Another great resource for a more ‘artsy’ or angular styled clothes is THE SEWING WORKSHOP. Linda Lee has a unique design style and these outer wear jackets can be made up in a number of ways. I am particularly curious about the new Chicago Jacket because it has a big shirt look and could be made out of light weight or heavier fabrics.
How about some Style Arc Jackets and Vests? Talk about a great selection. I have not used these patterns yet, but have read about some success stories on other sewing blogs.
If you are interested in a comprehensive list of independent pattern companies, click here.
Although this will post in November, I worked on this jacket for a good part of October. This time of year brings about the prolific use of orange everywhere-mostly for Halloween, but also for fall decorations. The above picture is a bright geranium from my yard, blooming like it is the prime season for this flower. Nature provides great inspiration by offering wonderful color combinations, so here is my interpretation of these two.
Using Simplicity 2153, I used some heavy duty green duck fabric in olive and combined it with a cotton tee from Walmart. I’m not sure this borderline fluorescent-y orange is the best color for me, so I normally lean toward the coral and peach versions. It combined with olive, so here it is. This jacket took a while because I did a lot of unpicking! The reason it took a while was because I originally envisioned the coat having flaps on the four pockets with either buttons and buttonholes, or hook and loop tape. The flaps didn’t sit right and the buttonholes sewn with upholstery thread didn’t look right either. So I decided to use the buttons as only decoration and put them on the edges of the pockets anyway. I like the simplicity of it now and there is less fuss getting in and out of the pockets.
I was motivated to make a olive green utility jacket for three reasons: 1.) I love olive drab and it happens to be the color of my eyes 2.) I needed a single layer outer casual jacket 3.) It is BIG in fashion and I can sew it my way. 4.) It has a great history here.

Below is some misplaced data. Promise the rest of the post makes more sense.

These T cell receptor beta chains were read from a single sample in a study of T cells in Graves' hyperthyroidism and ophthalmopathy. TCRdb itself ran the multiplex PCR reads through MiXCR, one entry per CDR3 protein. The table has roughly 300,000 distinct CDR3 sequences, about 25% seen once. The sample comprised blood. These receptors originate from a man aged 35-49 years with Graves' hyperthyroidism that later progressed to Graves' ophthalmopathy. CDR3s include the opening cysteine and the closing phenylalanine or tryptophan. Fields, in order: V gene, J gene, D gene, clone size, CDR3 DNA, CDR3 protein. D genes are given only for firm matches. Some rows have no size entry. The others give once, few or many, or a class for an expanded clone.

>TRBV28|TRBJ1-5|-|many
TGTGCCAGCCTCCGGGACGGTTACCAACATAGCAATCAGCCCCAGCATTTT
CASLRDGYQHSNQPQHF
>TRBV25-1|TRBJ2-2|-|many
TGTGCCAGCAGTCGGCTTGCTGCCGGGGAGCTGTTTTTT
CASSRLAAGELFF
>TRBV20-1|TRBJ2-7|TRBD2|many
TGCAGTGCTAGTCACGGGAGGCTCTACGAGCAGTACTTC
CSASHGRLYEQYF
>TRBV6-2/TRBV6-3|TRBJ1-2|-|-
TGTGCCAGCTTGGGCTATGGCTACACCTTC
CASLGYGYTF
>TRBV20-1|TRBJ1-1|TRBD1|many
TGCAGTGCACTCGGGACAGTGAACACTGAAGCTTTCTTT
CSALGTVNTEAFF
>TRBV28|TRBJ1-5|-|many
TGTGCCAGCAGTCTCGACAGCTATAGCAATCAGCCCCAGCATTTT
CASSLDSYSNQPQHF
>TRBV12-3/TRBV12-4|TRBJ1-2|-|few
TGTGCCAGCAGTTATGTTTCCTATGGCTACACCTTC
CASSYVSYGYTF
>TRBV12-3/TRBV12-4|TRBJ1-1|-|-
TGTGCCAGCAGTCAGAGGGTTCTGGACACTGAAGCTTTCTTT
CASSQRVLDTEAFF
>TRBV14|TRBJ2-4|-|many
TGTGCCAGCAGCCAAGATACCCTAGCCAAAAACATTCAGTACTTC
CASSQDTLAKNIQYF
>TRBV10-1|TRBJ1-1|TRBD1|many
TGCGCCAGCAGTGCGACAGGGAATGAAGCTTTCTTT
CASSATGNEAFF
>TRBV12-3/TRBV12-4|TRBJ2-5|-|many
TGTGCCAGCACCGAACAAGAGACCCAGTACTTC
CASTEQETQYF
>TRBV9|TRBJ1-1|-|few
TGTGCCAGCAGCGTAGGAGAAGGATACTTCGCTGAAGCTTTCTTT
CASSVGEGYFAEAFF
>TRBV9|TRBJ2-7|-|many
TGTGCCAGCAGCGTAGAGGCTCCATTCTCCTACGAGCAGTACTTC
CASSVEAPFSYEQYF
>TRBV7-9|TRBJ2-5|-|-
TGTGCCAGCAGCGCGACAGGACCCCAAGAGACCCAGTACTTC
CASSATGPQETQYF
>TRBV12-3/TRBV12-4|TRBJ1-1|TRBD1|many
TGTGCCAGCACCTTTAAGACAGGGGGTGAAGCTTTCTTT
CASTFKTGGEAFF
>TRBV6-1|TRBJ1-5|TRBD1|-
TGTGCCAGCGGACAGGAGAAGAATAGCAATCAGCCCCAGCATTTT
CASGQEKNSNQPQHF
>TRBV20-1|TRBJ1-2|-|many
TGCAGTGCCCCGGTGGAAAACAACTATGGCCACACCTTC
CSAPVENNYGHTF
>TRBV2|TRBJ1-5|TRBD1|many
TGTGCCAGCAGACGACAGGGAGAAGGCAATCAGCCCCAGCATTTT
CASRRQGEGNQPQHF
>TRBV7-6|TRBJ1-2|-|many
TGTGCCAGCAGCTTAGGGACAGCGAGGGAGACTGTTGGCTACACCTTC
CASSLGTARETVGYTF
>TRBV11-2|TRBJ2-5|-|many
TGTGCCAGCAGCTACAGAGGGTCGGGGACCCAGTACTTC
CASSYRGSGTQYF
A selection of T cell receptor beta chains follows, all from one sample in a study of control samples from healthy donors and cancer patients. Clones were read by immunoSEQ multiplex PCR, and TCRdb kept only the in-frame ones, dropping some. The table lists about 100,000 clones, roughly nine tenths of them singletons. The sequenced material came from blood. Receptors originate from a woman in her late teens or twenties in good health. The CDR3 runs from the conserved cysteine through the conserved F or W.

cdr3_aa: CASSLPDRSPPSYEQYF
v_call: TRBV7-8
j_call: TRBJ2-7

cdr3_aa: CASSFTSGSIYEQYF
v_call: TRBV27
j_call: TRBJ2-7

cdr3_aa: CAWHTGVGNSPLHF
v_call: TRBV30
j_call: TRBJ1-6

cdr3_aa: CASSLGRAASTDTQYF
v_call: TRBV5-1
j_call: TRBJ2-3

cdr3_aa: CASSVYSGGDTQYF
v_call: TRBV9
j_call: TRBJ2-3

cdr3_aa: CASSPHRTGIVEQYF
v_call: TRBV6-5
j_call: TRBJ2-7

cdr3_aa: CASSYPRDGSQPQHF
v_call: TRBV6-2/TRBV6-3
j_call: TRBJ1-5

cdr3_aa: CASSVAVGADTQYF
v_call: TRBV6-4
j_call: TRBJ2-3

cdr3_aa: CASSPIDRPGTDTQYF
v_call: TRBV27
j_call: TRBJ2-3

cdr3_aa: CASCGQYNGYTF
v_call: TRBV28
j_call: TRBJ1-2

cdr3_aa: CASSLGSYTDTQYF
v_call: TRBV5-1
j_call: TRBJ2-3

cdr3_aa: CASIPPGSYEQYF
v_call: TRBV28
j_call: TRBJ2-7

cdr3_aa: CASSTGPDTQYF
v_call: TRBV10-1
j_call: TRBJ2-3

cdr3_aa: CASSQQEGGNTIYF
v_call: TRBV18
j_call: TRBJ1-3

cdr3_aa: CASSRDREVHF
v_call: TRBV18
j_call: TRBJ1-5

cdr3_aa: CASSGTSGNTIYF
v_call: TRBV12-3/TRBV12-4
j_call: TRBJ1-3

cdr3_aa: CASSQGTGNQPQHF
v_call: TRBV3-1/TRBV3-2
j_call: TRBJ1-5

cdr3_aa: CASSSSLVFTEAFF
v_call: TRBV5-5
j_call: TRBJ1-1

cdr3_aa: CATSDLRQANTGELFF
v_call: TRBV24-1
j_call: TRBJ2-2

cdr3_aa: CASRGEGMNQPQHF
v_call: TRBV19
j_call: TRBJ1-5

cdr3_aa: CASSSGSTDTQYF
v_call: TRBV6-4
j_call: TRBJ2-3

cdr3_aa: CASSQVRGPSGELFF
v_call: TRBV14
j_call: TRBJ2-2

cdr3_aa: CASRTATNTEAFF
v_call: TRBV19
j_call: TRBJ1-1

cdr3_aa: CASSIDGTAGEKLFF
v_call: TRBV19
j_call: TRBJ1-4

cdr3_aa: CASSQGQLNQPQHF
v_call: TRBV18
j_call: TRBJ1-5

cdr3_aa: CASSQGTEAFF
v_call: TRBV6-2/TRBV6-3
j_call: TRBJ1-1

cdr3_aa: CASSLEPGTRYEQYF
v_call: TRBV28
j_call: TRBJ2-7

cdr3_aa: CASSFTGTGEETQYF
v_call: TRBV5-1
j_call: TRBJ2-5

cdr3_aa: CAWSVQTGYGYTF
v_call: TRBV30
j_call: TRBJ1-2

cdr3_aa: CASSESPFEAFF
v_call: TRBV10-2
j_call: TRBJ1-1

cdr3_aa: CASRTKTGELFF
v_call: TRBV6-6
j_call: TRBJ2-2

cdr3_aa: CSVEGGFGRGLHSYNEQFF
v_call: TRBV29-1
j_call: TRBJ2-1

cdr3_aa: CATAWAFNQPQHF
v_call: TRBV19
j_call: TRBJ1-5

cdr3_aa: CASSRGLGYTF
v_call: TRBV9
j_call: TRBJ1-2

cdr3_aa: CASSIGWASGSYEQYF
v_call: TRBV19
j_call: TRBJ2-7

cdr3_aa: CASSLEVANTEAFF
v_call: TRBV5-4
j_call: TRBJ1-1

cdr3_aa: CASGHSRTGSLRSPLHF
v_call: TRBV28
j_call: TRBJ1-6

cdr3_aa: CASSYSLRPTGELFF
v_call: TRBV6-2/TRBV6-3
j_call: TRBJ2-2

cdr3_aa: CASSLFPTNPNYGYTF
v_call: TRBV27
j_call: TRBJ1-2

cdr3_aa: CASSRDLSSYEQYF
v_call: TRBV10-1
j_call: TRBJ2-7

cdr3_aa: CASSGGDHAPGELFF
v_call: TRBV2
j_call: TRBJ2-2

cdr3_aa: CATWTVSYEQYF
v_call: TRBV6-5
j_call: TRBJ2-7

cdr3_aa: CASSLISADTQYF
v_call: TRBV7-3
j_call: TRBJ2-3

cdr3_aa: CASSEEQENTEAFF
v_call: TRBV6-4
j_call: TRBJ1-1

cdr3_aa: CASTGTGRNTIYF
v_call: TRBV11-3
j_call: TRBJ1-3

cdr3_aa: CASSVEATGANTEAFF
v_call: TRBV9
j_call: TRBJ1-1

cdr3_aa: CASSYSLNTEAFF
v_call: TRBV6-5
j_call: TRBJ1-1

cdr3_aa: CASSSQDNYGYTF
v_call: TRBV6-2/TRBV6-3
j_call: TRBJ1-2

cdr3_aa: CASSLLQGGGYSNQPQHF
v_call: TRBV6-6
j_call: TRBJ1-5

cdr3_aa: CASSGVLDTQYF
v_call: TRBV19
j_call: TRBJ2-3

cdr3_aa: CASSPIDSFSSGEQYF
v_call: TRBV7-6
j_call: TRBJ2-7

Casual jacket with fancy necklace
The necklace was purchased at DSW, the olive duck/bottomweight fabric was purchased at SAS Fabrics, my local mill end store. The fabric is a little stiff right now, so I hope with a few tosses in the washer and dryer, it will soften up.
Here are the items I collected before starting the project:
My local fabric stores did not have the olive colored brass zipper, so I ordered online from Zipper Shipper. All you do it look for the type of zipper you want and enter in the desired color and length. It is my new go-to for zipper needs because the cost was great, shipping was fast, and the quality of the zipper is very good. The contrast thread was Coats and Clark Upholstery thread in gold, antique brass buttons are from Hobby Lobby. Seam tape in olive, and the best find was parachute cord at Joann’s in the beading section–who knew?? Oh, and Simplicity 2153, view C with D collar.
Back View relaxed
Here is a the back view without cinching the waist tie.
Back view cinched
Here, I pulled the waist cord and cinched it to give more waist definition. I will probably make this jacket again in a lighter weight fabric. I like the length, and the pockets are in the right place. One change I would make after finishing the jacket would be to change the bias tape from olive to a gold color. It would have been a better match to the gold top stitching and buttons. It is only visible from the inside, so as with many projects, YOU will know it’s there. Lesson I learned: Make a note and pay closer attention next time.
Optional sleeve detail
I love the sleeve detail because rolled up sleeves are more practical for me, and I could still unbutton and unfold them and cuff them at the wrist if I want. The strap and button are attached to the sleeve first, then sewn in the flat method before the side seams are sewn.